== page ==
In 2001, the present owners purchased the house on Barcliff Avenue with the intent of restoring and transforming the historic house into their new summer home. The original two story home, then located in East Harwich, was constructed circa 1800. According to town records, the home was moved to its present location on Barcliff Avenue in 1820. A significant two story addition was added to the east end of the original house in the 1920’s adding (2) bedrooms upstairs, a new staircase, and additional living space to the ground floor. In the late 1950’s, another addition was constructed on the north and west sides providing the home with an updated kitchen, dining, and laundry areas by grafting a single story structure on to the existing garage and occupying one of the garage bays.
The goals of the project were to restore the historic integrity of the home, create a new master suite on the ground floor level, and to provide updated living spaces. The program included formal living and dining spaces, new kitchen with a breakfast area, great room, (3) guest rooms, master suite, dormitory room, and an office.
In order to maintain the historic integrity of the house and to stay within the allowable site coverage ratio, we decided to demolish the 1950’s portions of the house that included the two-car garage, kitchen, and family room. We also removed the existing building systems, interior finishes, windows, roof, and siding. Once demolition was completed, the task of shoring up the older structure was started. The existing building had no foundation to speak of and was simply supported by a double wide course of bricks set roughly 30” into the sand. We shored up the house and then carefully replaced the existing foundation with a new block foundation wall with spread footings that extended below the frost line.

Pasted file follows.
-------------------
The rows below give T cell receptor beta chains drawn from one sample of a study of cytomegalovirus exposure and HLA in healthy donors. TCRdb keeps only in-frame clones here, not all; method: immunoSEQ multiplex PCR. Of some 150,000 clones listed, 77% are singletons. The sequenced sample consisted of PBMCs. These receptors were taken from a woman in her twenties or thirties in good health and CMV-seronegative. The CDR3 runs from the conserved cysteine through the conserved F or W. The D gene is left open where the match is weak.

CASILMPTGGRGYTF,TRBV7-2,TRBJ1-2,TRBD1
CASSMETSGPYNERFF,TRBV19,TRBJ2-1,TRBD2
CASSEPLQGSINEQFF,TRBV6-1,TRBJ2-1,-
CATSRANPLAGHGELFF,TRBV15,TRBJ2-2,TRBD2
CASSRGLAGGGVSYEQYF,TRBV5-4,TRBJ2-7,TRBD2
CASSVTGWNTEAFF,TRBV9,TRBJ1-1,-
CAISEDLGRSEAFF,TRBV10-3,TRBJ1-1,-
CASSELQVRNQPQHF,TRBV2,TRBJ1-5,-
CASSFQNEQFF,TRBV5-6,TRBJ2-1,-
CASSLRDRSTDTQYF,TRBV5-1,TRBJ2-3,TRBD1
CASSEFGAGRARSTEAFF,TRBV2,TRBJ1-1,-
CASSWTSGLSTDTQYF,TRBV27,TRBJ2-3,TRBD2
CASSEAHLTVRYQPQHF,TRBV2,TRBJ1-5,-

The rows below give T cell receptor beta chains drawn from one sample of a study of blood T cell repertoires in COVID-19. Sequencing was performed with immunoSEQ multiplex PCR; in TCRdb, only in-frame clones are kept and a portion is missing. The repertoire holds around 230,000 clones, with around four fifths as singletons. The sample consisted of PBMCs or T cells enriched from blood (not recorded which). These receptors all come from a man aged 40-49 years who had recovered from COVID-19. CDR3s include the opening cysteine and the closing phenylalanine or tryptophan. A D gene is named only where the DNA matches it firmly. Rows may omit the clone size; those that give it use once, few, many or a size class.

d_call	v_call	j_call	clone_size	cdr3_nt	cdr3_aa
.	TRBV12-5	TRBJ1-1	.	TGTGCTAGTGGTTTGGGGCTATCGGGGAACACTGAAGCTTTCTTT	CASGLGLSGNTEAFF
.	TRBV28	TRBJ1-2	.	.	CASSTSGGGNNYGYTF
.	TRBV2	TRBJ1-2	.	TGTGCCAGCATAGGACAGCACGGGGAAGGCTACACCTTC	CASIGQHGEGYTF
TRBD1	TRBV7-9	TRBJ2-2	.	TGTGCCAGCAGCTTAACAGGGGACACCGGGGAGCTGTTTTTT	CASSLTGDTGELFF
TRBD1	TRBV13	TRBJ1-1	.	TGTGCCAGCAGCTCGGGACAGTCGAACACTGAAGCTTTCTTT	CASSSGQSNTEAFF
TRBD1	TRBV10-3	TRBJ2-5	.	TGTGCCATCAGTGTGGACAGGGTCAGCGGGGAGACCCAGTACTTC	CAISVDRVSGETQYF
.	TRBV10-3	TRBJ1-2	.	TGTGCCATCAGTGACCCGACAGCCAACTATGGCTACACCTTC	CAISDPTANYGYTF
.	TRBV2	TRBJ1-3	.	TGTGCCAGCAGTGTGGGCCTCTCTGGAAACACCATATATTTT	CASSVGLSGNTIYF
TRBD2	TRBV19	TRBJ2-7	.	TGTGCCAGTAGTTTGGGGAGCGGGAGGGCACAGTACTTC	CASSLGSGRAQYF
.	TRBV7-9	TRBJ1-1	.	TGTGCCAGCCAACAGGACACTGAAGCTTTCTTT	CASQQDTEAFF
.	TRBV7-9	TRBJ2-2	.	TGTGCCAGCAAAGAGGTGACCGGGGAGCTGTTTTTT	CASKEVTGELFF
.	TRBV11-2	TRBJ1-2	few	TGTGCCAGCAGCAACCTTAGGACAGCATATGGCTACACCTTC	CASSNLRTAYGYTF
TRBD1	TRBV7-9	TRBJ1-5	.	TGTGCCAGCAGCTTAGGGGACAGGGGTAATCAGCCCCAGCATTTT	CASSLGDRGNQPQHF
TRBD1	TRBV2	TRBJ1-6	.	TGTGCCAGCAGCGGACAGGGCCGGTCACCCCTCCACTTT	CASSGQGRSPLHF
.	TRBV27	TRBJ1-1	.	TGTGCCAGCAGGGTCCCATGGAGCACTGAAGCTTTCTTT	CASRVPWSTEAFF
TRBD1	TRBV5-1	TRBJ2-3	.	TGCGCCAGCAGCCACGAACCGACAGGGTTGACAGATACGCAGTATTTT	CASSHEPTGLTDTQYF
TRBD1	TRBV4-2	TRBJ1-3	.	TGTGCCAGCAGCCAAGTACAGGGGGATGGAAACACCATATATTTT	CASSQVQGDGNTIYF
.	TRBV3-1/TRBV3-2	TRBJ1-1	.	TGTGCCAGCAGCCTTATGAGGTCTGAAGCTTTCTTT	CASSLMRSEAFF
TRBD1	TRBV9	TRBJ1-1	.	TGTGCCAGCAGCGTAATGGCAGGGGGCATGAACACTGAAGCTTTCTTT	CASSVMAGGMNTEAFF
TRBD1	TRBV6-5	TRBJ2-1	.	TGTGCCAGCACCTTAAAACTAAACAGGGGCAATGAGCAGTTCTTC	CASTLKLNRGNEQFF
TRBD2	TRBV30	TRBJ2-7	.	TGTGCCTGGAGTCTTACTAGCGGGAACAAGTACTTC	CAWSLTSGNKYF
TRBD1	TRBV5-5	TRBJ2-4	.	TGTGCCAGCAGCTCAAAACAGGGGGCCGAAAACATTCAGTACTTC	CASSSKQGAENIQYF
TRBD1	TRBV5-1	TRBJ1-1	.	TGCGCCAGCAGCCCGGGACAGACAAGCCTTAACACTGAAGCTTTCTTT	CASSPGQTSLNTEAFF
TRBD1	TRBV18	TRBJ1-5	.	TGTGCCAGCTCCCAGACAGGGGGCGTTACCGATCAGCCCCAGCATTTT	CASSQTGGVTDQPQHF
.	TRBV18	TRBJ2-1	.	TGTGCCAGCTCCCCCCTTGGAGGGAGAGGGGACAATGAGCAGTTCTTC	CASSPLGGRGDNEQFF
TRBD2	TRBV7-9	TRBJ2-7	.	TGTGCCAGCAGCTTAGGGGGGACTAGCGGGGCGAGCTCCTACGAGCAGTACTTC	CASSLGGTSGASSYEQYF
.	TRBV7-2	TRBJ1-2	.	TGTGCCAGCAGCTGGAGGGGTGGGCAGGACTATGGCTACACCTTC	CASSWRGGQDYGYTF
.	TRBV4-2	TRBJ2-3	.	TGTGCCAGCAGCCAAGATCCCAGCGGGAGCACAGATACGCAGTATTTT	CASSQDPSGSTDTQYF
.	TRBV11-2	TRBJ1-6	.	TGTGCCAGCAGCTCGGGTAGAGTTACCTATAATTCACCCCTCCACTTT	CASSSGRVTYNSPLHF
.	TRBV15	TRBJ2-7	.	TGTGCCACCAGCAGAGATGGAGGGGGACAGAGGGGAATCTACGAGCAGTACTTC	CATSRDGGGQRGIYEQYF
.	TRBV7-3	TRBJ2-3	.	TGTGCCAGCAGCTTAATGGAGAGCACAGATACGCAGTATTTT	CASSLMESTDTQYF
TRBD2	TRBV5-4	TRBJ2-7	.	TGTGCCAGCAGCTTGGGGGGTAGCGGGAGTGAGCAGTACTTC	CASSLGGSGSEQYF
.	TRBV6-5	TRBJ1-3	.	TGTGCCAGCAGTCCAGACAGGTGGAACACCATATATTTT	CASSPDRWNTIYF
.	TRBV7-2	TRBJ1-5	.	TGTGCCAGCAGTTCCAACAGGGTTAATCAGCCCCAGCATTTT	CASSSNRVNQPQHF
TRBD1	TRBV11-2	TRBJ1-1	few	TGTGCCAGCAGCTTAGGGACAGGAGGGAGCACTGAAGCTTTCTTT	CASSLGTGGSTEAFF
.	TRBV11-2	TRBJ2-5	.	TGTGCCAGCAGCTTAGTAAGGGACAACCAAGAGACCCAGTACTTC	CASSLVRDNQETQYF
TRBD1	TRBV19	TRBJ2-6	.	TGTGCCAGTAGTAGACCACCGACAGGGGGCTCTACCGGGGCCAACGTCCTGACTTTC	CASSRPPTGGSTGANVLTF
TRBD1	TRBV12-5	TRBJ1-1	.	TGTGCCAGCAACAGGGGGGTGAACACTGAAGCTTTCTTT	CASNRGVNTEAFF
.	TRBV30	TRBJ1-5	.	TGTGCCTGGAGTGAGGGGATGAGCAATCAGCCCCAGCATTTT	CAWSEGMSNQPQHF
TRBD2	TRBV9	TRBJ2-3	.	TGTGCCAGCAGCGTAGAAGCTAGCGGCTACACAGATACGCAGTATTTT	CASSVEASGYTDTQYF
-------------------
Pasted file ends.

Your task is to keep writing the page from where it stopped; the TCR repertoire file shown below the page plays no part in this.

Our primary design goal was to create a seamless design, where the new sections of the house would not be discernible from the older historic sections. Once the main structure was secured, the new addition housing the kitchen, family room, and dormitory room above were constructed. The first floor of the house was reconfigured to accommodate the new master suite, parlor and dining room. The existing stair cases to the second floor were restored and the bedroom spaces above were refurbished and (2) new full baths added. The existing enclosed porch was removed during the demolition and was replaced with a covered porch that wrapped around the front and sides of the house. We used this element to link the new single car garage with the main house, as well as to provide direct access from the front yard to the rear gardens.
It was important to us to maintain the historic character of the house. This was accomplished by not only restoring the house back to its original lines, but also through the selection of building materials. The house was clad on the front façade with painted clapboards. The remaining sides of the house and roof were clad in cedar shakes exposed to weather. Masonry from the original chimney was salvaged and re-installed in the new fire boxes and hearths for both working fireplaces. Interior finishes included, bead board, tongue and groove wainscoting, built-in cabinetry, crown moldings, and wide pine floors.
The home is decorated with a number of period antique heirloom pieces including family portraits painted in 1860 of Franklin and Mercy Howes, a sea captain and his wife who lived in Chatham on Cross Street.
The completed project was awarded one of the inaugural Community Preservation Awards by the Chatham Historical Society.